Employee motivationFor many employers, benefits are often relied on to retain the company’s most qualified employees; insurance packages and paid holiday/sick leave are ways to show workers that their hard work is time well spent, and it also helps a business hold onto their valued staff members as losing those benefits would be a major drawback for most individuals. However, not all companies are in a position where they can offer an extravagant benefits package; start-ups just starting out often lack the proper funding that would allow them to do so. If your business is in a similar boat but still wants to attract great talent, here are few ways to motivate your employees to stand by your company’s side.

Bring It Up Directly

You can bet that your workers have already had several conversations about the lack of benefits, so be bold and bring it up directly. This will show your staff that you care about their well-being, and they will be more willing to look past the issue if you openly talk to them about it. Let them know that you have the honest intention of implementing the proper incentives as soon as you have the means to, and be specific about what those plans might be; whether life insurance, retirement savings, or dental care is your first priority, let them in on your plans, or even better, ask for their input.

Have a Casual Dress Policy

Little things really do make a difference, and implementing a casual dress policy can help create a more laidback work atmosphere. It adds a level of comfort and personality to a professional environment, and most employees will be happy to swap their dress slacks for jeans.

Give Credit Where it’s Due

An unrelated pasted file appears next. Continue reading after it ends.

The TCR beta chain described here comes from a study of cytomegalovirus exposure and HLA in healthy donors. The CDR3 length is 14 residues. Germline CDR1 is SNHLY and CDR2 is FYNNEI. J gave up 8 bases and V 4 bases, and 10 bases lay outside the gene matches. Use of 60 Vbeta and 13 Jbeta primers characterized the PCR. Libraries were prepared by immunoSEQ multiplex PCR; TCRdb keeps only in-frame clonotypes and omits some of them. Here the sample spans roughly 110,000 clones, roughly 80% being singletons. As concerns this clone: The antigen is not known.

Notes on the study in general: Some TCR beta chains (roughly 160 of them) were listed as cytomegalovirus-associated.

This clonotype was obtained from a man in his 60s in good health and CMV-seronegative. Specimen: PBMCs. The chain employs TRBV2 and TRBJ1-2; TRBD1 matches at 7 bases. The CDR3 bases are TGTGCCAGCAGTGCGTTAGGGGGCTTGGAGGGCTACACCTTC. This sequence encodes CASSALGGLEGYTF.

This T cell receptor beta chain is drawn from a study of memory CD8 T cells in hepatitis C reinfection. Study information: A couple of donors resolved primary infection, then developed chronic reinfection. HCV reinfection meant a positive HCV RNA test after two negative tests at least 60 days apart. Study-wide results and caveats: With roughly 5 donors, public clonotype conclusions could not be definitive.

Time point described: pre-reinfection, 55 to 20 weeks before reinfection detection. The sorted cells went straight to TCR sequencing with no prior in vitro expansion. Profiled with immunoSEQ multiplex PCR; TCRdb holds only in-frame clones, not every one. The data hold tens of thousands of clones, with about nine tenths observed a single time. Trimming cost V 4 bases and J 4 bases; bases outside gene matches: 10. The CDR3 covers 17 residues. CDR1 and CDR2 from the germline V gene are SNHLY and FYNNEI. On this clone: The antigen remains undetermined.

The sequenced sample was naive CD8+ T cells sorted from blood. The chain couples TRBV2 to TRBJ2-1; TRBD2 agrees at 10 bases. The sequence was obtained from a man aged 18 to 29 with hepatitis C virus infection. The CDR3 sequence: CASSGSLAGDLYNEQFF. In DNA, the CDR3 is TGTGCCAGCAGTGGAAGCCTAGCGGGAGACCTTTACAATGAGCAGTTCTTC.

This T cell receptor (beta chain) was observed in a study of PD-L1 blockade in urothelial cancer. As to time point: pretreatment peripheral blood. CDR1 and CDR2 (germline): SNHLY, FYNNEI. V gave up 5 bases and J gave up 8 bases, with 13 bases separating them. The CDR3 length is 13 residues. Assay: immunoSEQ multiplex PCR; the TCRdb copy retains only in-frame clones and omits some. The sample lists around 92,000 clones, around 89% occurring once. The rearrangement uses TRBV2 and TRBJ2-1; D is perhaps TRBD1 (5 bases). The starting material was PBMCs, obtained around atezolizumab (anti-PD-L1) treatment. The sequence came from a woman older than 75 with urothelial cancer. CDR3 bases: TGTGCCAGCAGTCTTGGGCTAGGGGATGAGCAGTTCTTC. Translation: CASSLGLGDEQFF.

Recognition is becoming a more sought after quality in the workplace, so make sure you’re giving credit where credit is due. When your employees exceed expectations or make a significant improvement with their performances, don’t be afraid to pull them in for a one-on-one chat and congratulate them in person. An environment where they feel noticed, encouraged, and above all else, worth the boss’s time, is one where they’ll deem worthwhile to go the extra mile for.

Adapt to Their Needs

A full time job is a big commitment, so show your appreciation by being flexible with your team’s needs. For example, if one of your staff members has a sick child to care for, consider letting them work from home that day. Also, posting an “employee office wish list” on the fridge of the break room is a helpful way to let your employees know that you’re willing to hear their suggestions on how to make life at the office a little more enjoyable. Whether it’s a wrist-rest for under their keyboard or more creamer flavors for the coffee, keeping up with small requests can create a more welcoming workplace.

Offer Small Gestures

Monetary incentives don’t have to be huge or long-term, and if you’re budget is tight, get creative by offering small, but useful, gestures. If your team meets a monthly goal, pledge to order lunch for everyone. An employee-of-the-month award can still be a way to promote efficiency and hard work as well, but aside from simply sticking a picture of them up on a wall, it helps to offer something a bit more practical. A small cash prize, free time off the floor, or buying the coffee of their choice every day for a week are a few ways you can motivate your employees without a hefty bonus.

While money and insurance are effective ways to get through to your staff, they’re far from being the only way. A comfortable, respectful workplace can be just as motivating, and as long as you’re working hard to relate to your team’s needs, create an enjoyable environment, and give them hope for the future, your employees should show up to work ready and encouraged to stick around for the long haul.

Arlene Chandler is a freelance writer who enjoys discussing career and business-related subjects. When she’s not enjoying a good book out on her patio, she writes about leadership skills, job searching tips, and Life cover from Suncorp